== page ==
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Beginner's Introduction to PowerShell Remoting


Beginner's Introduction to PowerShell Remoting

About PowerShell

PowerShell is scripting language and command-line shell/tool by Microsoft. It offers robust capabilities in automating complex and repetitive tasks, thus significantly increasing efficiency and productivity, and hence it's original intended use for the task automation and configuration management.  But you can also use it for your day to day or ad-hoc work, which I often do. 

It is built on the .NET framework or in other words it is a wrapper around .Net functions/methods, making it more user-friendly and simplified interface to underlying .NET framework functionalities. 

For example, the PowerShell command to get current date and time is Get-Date, which is a wrapper method that maps to the System.Console.WriteLine(System.DateTime.Now) if you were writing a equivalent C# code to achieve the same. 

And although many exceptional IT Administrators are also skilled developers, they are generally not recognized as expert programmers. PowerShell gives them with simpler and easier access to the powerful features of the .NET Framework.

In very simple terms, the .NET Framework is like a big library or collection of functions, methods, types, and more, all compiled and stored inside DLL (Dynamic Link Library) files. These DLLs provide a range of ready-to-use functionalities, making it easier for programmers to build and run software, especially on Windows systems. This framework helps avoid the need to write common functions from scratch, streamlining the software development process.

Not everything that is available in .Net Framework is directly exposed or mapped to a PowerShell cmdlet. However, PowerShell also allows you to directly call or reference .NET Framework functions. This capability is one of the powerful features of PowerShell, enabling it to interact seamlessly with the rich set of functionalities provided by the .NET Framework.

About PowerShell Remoting

PowerShell Remoting is a feature of PowerShell to run PowerShell commands or scripts on one or multiple remote computers from a local computer. It relies and depends on the Windows Remote Management (WinRM) service, Microsoft's implementation of the Simple Object Access Protocol (SOAP).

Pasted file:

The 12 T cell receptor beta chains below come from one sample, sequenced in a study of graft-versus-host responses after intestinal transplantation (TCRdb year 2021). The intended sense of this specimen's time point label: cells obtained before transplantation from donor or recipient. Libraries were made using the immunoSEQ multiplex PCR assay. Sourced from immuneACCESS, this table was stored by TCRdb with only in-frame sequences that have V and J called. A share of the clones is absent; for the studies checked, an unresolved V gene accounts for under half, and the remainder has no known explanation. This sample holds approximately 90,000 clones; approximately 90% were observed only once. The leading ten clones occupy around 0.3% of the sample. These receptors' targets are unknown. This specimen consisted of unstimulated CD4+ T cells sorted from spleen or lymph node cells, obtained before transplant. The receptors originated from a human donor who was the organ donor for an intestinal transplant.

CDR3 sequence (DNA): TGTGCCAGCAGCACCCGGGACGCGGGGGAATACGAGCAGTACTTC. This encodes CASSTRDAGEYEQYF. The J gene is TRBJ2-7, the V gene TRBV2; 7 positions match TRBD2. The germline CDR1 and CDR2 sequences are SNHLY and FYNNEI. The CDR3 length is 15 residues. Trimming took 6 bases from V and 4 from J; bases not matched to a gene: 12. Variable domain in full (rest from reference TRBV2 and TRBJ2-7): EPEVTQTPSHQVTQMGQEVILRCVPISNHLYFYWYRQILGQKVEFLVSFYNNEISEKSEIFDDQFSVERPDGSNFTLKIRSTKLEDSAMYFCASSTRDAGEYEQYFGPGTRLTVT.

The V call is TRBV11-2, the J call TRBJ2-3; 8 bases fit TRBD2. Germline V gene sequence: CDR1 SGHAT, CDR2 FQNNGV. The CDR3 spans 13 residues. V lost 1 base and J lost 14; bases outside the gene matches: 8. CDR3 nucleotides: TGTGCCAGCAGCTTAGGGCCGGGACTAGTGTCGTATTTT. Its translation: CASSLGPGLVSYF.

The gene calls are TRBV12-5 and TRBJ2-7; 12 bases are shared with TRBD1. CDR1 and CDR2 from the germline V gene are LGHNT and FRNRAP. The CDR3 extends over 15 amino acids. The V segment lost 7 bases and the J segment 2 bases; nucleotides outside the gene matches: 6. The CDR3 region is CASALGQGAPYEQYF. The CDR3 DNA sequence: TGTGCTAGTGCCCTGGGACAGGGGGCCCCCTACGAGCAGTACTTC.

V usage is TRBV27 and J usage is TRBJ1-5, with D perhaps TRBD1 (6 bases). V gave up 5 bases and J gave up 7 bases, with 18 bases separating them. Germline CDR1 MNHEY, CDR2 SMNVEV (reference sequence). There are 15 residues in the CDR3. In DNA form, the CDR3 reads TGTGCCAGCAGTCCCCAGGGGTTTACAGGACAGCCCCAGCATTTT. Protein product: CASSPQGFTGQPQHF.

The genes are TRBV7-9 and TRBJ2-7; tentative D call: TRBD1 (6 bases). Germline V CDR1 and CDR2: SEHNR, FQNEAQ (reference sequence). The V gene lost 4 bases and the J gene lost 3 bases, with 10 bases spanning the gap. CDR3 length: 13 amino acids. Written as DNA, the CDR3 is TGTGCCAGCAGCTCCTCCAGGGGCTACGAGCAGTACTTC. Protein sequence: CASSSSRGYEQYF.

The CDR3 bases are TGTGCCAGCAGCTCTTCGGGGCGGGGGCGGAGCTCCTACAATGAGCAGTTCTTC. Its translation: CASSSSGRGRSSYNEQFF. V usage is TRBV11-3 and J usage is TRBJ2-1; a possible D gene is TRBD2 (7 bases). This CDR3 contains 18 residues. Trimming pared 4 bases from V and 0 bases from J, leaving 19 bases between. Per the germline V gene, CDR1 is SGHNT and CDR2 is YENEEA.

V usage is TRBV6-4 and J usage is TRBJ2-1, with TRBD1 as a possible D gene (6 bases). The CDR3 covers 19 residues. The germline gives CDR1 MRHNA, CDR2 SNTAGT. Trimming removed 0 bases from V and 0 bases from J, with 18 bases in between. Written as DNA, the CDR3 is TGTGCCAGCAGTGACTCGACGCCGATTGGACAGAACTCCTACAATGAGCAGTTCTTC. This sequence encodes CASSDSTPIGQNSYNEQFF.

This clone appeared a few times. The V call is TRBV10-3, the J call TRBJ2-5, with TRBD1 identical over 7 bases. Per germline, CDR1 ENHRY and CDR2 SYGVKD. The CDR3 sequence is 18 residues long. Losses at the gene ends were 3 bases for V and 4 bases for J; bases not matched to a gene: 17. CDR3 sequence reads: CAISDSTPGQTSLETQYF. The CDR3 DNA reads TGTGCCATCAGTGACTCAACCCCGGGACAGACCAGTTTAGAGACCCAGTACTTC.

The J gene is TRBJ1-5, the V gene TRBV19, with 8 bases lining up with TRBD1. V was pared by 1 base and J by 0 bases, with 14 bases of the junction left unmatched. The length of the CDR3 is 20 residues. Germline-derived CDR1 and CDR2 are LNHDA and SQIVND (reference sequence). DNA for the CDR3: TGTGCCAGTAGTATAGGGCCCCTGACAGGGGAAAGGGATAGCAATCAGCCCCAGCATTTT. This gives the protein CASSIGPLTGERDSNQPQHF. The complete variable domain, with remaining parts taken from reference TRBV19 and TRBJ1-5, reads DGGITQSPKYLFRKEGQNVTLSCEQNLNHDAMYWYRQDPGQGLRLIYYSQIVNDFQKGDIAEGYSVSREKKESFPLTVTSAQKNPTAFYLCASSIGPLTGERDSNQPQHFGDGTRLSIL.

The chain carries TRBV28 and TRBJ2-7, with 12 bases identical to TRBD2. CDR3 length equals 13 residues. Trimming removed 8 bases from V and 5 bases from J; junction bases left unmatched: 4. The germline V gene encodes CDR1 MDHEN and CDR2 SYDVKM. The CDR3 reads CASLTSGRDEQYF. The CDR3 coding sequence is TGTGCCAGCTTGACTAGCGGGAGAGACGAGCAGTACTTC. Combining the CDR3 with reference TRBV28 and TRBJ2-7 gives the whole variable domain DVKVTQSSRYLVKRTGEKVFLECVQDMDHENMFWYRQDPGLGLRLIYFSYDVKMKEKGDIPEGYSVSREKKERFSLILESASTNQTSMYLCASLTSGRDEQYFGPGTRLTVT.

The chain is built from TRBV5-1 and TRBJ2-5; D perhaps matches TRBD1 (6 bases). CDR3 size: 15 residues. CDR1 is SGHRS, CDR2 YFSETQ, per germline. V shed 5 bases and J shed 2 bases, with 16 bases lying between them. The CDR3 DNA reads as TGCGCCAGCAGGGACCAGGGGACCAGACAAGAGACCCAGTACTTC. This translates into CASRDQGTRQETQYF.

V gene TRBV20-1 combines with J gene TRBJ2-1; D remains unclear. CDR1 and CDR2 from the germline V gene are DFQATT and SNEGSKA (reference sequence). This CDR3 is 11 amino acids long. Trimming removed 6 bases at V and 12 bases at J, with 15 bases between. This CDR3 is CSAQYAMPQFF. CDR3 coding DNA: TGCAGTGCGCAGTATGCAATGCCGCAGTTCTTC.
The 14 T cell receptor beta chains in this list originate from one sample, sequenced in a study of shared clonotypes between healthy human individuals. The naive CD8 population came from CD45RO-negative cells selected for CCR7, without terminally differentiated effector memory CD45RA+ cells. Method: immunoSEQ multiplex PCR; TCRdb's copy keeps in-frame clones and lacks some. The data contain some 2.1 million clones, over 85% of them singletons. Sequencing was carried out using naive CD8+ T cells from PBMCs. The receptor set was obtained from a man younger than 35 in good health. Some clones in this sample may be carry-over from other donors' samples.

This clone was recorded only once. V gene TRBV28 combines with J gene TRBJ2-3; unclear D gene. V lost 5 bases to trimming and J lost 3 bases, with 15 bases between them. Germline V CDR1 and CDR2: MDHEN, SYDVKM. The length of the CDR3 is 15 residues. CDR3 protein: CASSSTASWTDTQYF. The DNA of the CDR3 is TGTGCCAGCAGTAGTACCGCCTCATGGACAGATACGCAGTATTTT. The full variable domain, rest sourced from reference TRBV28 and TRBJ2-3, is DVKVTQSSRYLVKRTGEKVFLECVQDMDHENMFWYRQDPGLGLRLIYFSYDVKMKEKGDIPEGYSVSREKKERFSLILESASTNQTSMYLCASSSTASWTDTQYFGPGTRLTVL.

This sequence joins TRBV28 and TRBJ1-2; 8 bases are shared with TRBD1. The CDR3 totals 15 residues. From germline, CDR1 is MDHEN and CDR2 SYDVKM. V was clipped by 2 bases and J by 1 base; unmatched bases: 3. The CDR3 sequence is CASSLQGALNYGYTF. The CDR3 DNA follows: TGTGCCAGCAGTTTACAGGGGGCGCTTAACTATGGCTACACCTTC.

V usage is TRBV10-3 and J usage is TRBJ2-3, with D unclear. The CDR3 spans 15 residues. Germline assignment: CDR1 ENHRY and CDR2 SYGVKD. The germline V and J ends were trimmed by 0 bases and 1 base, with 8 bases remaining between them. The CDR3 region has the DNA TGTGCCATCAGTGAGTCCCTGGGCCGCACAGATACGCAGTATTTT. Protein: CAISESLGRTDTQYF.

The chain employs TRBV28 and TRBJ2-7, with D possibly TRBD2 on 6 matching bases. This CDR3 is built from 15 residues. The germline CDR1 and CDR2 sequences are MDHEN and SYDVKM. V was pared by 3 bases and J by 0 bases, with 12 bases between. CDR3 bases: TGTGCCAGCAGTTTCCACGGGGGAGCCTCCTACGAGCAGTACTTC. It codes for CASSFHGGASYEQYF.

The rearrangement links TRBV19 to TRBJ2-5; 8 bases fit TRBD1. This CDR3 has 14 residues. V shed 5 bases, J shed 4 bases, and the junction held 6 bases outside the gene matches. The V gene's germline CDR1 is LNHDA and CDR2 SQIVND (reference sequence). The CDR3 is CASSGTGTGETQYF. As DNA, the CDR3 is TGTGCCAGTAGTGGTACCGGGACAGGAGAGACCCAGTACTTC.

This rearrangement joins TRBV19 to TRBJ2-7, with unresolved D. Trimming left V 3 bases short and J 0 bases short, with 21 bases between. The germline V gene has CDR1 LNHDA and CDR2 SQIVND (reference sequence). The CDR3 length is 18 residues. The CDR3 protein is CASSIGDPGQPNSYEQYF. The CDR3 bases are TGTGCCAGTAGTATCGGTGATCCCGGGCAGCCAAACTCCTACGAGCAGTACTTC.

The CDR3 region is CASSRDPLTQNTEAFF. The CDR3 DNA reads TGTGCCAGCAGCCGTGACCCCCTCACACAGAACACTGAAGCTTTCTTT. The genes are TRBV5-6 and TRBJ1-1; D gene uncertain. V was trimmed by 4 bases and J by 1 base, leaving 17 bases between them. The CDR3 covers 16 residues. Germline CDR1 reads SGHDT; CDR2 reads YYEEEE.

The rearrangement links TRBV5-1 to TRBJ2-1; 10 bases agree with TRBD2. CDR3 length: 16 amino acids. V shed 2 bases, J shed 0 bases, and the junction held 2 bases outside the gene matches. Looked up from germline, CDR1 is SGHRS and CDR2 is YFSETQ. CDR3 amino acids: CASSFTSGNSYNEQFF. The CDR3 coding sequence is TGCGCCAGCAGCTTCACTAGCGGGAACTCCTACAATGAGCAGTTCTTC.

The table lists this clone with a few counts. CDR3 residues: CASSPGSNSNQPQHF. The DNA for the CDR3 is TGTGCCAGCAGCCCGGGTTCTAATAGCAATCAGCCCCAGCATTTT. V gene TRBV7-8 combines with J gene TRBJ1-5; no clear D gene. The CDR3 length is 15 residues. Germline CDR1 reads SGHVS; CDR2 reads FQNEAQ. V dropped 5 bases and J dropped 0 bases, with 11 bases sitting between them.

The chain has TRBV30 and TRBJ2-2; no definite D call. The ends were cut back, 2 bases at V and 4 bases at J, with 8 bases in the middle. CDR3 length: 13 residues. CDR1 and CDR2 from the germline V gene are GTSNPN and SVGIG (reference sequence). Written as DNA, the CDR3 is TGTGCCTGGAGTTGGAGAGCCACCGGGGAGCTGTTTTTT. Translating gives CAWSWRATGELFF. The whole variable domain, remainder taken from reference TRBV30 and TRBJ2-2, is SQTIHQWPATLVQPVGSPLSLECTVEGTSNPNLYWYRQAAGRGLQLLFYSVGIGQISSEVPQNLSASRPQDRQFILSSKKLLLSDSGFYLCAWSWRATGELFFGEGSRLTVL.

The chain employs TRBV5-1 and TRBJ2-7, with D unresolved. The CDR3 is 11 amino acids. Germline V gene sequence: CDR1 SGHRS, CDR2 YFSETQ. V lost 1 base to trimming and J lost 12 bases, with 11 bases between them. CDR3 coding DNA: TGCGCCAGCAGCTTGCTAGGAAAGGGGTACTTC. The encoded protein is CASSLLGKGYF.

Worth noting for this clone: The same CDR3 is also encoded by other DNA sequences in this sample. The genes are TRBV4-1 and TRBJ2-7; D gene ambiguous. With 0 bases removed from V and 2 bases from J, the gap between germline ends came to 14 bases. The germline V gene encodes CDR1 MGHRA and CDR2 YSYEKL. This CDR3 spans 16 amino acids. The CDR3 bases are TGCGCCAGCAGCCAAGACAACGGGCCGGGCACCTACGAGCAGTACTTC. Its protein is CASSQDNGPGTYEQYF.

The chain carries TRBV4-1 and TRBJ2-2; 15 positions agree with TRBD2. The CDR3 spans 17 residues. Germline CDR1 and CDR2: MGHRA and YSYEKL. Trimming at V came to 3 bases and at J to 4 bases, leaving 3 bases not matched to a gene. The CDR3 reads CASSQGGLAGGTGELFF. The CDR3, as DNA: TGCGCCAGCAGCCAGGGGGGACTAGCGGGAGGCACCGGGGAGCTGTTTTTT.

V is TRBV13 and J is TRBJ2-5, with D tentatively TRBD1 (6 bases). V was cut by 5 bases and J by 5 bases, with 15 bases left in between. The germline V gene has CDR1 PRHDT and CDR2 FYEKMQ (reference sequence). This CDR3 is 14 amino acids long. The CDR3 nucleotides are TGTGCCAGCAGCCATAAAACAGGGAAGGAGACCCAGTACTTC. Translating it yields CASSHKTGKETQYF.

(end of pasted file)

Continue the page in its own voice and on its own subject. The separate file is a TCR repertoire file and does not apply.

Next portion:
90% of work I do using PowerShell involves doing something on remote computers and that means I am almost always using the remoting feature. For me it is a crucial tool for managing and automating tasks across multiple remote systems. By remoting feature, I can execute commands and scripts on remote computers as seamlessly as if they were local. This capability is particularly valuable in medium to large-scale environments, where managing numerous machines individually would be impractical and time-consuming. With PowerShell Remoting, I can simultaneously configure settings, deploy software, and run diagnostics on multiple machines from a single console, vastly improving efficiency and consistency. Furthermore, it employs the robust and secure WS-Management protocol, ensuring that communications between my local machine and remote systems are encrypted and authenticated, providing a safe and reliable way to manage your networked resources. This is important because of the tighter security policies organizations have adopted and the proliferation of the automated cyber security tools to enforce and monitor these policies. 

Setting Up PowerShell Remoting

Before using Remoting, it must be enabled on the remote computer you would like to run PowerShell commands remotely. Fortunately, on server versions of from Windows Server 2008 R2 and above, by default has been the remoting feature installed and enabled, except on Core editions, where this varies based on the specific roles and features. 

Of course, organizations Group Policy Objects (GPO) can change whether remoting is enabled by default and even if it could be enabled at all, even manually.

On client versions of Windows like Windows 7, 8.x, 10, 11 etc. it is installed but not enabled by default for security reasons. 

To manually enabled the PowerShell remoting on a remote computer:  

  1. Launch PowerShell as an administrator.
  2. Type Enable-PSRemoting -Force. This command starts the WinRM service, sets it to start automatically with the system, and creates a firewall rule to allow incoming connections.

How To Use Remoting to Run Commands Remotely

There are primarily two methods to use remoting feature 1) Invoke-Command, which connects to the remote computer, runs the command/s and terminates the connection and 2) By setting up the persistent connection to the remote computer, known-as session/s, using the *PSSession cmdlets:


For one-off commands, you can use the Invoke-Command cmdlet:

Invoke-Command -ComputerName <ComputerName> -ScriptBlock

{ Get-Process }

Remember to replace the "ComputerName" with the actual name or IP address of the remote computer.

The Get-Process cmdlet retrieves all the running processes on the remote computer. You can also target a specific process by providing the process name or process ID (PID), or you can pipe a process object directly to this cmdlet:

Invoke-Command -ComputerName <ComputerName>  -ScriptBlock { Get-Process -Name


Here are a few more examples of using PowerShell remoting:
Example 1: Basic Remoting to a Single Computer

Start a remote session to remote computer
$session = New-PSSession -ComputerName "ComputerName"

Execute a command on the remote computer
Invoke-Command -Session $session -ScriptBlock {Get-Process}

Close the session
Remove-PSSession -Session $session